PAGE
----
Like this random asshole spreading his legs around like he’s evolution’s endgame. Pffft.

 

So if I hadn’t been taught from the very beginning that I should and could earn and live for myself, perhaps I would have been happy being blissfully ignorant as my handsome husband with the stolen identity cheated on me with an inordinate number of women. Or I may have spent my life being woefully sad as I waited for my husband to get his inheritance (Gloria).

When I went to law school/ college, I was introduced to some other Disney movies – Mulan and The Frog Princess. And I did not need the inspiration at the time but it was good to know Disney made movies where the girls had more to do than get cursed and passively wait around till some handsome chappie comes along and molests them as they sleep. This got even better when I saw Penelope which is a little known film with Cristina Ricci playing the titular character who is cursed by a witch to be born with a pig snout (and little piggy ears) till one of her own accepts her. So her parents keep her away from the rest of the world and try and make her the most “accomplished” young lady, so that eventually some blue blooded rich man would eventually agree to marry her for a phenomenal dowry. Towards the end of the movie, she is about to be married to said rich dude (who is disgusted by her but has to marry her because of some publicity reasons that are too complicated to explain here) when she runs away from the altar. Her mother follows her, begging her to go back so that she can become a “whole new you”. To which Penelope replies that she doesn’t want to be a whole new version and that likes herself the way she is, breaking the curse.

This was before Tangled or Frozen, and was such a beautiful surprise. And somewhere in the movie, Penelope runs away from home and spends a few weeks discovering herself and making friends on the sly. The first thing we see her do when she leaves her parents’ house after breaking the curse is get the job she wanted – as a school teacher teaching biology, largely horticulture and plant biology. Later she makes up with the guy she likes, but while that is certainly the most romantic bit of the movie, it is not the most important part, as elucidated by its conclusion. It’s about finding your strength and own way, overcoming insecurities and fears, finding ways to be happy in spite of or because of them.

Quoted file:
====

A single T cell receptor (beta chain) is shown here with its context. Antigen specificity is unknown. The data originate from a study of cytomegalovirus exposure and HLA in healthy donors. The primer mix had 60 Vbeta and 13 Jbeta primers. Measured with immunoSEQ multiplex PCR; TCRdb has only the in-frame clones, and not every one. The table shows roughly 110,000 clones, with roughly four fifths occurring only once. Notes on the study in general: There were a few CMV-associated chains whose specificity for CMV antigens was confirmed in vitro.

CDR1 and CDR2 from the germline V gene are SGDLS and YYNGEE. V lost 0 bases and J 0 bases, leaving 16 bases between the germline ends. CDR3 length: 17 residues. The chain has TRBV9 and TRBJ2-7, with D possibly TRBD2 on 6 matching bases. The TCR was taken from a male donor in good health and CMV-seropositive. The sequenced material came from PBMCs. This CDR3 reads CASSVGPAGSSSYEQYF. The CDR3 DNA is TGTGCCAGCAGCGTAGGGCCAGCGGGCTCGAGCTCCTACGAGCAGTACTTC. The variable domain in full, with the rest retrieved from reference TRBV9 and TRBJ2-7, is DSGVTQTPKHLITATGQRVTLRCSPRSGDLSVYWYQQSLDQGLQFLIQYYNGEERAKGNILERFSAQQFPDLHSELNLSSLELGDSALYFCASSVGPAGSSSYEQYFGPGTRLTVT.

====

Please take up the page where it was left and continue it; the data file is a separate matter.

Then there was Tangled where both Rapunzel and the hot-as-motherfucking-bananas Flynn Rider save each other time and time again. Not one of them is more responsible for the other. Pixar’s Brave is a story primarily about a mother and daughter who have different opinions of what life and duty should mean. Her mother tells her it is her duty to get married to one of the haggardly princes from neighboring clans, and Merida doesn’t want to get married. The story is about how she ends up getting her lesbian way without having all the super awesome men fight between themselves over her.

And recently I watched Frozen, admittedly because I initially thought that was the movie with the cute animated guy who looks like a white haired pixie (Jack Frost from Rise of the Guardians, which is what I’ll be watching next). But I was not disappointed despite the palpable lack of said cute animated boy. Frozen is about two sisters who have to deal with the fact that one of them, Elsa, is a raging Ice Queen who accidentally turns her kingdom (yes, they’re royalty) into an freezing hell-ice-scape. Her sister Anna, having missed her older sibling because of the latter’s isolation while trying to control this admittedly problematic power follows her to try and convince her to come back and make things hot again.

Done and ...
Done and …
Done. Dayyym gurrll.
…Done. Dayyym gurrll.

 

Anna was the one who made her sister lose control of her powers by arguing with her when Elsa refused to give Anna permission to marry a guy she knew for less than a day.